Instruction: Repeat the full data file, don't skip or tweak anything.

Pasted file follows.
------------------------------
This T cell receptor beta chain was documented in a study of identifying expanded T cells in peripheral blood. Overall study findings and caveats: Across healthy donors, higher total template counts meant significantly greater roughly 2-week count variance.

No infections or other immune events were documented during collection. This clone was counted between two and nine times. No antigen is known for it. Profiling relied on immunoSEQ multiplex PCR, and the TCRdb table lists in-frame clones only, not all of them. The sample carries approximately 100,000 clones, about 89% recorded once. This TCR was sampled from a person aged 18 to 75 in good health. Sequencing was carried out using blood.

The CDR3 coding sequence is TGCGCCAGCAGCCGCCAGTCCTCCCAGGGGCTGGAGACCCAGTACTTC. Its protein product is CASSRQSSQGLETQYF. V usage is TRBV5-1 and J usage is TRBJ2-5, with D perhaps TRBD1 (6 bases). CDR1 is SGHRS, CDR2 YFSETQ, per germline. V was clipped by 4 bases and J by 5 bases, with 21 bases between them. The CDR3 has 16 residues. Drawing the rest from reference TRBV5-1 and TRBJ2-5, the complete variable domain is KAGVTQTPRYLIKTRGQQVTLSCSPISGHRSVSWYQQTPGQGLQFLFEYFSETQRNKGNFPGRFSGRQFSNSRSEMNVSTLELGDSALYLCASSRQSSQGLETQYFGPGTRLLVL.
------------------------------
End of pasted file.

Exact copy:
This T cell receptor beta chain was documented in a study of identifying expanded T cells in peripheral blood. Overall study findings and caveats: Across healthy donors, higher total template counts meant significantly greater roughly 2-week count variance.

No infections or other immune events were documented during collection. This clone was counted between two and nine times. No antigen is known for it. Profiling relied on immunoSEQ multiplex PCR, and the TCRdb table lists in-frame clones only, not all of them. The sample carries approximately 100,000 clones, about 89% recorded once. This TCR was sampled from a person aged 18 to 75 in good health. Sequencing was carried out using blood.

The CDR3 coding sequence is TGCGCCAGCAGCCGCCAGTCCTCCCAGGGGCTGGAGACCCAGTACTTC. Its protein product is CASSRQSSQGLETQYF. V usage is TRBV5-1 and J usage is TRBJ2-5, with D perhaps TRBD1 (6 bases). CDR1 is SGHRS, CDR2 YFSETQ, per germline. V was clipped by 4 bases and J by 5 bases, with 21 bases between them. The CDR3 has 16 residues. Drawing the rest from reference TRBV5-1 and TRBJ2-5, the complete variable domain is KAGVTQTPRYLIKTRGQQVTLSCSPISGHRSVSWYQQTPGQGLQFLFEYFSETQRNKGNFPGRFSGRQFSNSRSEMNVSTLELGDSALYLCASSRQSSQGLETQYFGPGTRLLVL.